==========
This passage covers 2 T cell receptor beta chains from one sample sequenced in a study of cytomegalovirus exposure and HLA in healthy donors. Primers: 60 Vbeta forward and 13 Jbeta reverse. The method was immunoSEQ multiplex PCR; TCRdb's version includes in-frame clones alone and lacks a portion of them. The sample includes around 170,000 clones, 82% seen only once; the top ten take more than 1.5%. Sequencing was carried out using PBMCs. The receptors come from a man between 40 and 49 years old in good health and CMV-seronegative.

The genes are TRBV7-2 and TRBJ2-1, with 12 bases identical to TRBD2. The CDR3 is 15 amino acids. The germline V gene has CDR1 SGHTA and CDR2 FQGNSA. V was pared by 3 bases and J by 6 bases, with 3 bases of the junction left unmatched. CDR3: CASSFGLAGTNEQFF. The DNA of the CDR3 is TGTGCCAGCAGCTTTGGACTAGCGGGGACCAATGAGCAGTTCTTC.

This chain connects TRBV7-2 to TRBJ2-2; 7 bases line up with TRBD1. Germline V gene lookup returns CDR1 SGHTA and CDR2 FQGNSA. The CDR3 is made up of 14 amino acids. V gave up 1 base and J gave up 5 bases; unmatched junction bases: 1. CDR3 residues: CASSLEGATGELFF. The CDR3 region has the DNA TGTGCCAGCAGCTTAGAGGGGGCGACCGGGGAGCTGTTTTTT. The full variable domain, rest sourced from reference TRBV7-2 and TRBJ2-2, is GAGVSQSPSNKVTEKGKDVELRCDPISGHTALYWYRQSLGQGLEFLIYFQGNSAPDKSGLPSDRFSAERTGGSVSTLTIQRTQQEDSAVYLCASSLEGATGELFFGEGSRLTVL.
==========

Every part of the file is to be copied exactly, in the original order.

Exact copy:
This passage covers 2 T cell receptor beta chains from one sample sequenced in a study of cytomegalovirus exposure and HLA in healthy donors. Primers: 60 Vbeta forward and 13 Jbeta reverse. The method was immunoSEQ multiplex PCR; TCRdb's version includes in-frame clones alone and lacks a portion of them. The sample includes around 170,000 clones, 82% seen only once; the top ten take more than 1.5%. Sequencing was carried out using PBMCs. The receptors come from a man between 40 and 49 years old in good health and CMV-seronegative.

The genes are TRBV7-2 and TRBJ2-1, with 12 bases identical to TRBD2. The CDR3 is 15 amino acids. The germline V gene has CDR1 SGHTA and CDR2 FQGNSA. V was pared by 3 bases and J by 6 bases, with 3 bases of the junction left unmatched. CDR3: CASSFGLAGTNEQFF. The DNA of the CDR3 is TGTGCCAGCAGCTTTGGACTAGCGGGGACCAATGAGCAGTTCTTC.

This chain connects TRBV7-2 to TRBJ2-2; 7 bases line up with TRBD1. Germline V gene lookup returns CDR1 SGHTA and CDR2 FQGNSA. The CDR3 is made up of 14 amino acids. V gave up 1 base and J gave up 5 bases; unmatched junction bases: 1. CDR3 residues: CASSLEGATGELFF. The CDR3 region has the DNA TGTGCCAGCAGCTTAGAGGGGGCGACCGGGGAGCTGTTTTTT. The full variable domain, rest sourced from reference TRBV7-2 and TRBJ2-2, is GAGVSQSPSNKVTEKGKDVELRCDPISGHTALYWYRQSLGQGLEFLIYFQGNSAPDKSGLPSDRFSAERTGGSVSTLTIQRTQQEDSAVYLCASSLEGATGELFFGEGSRLTVL.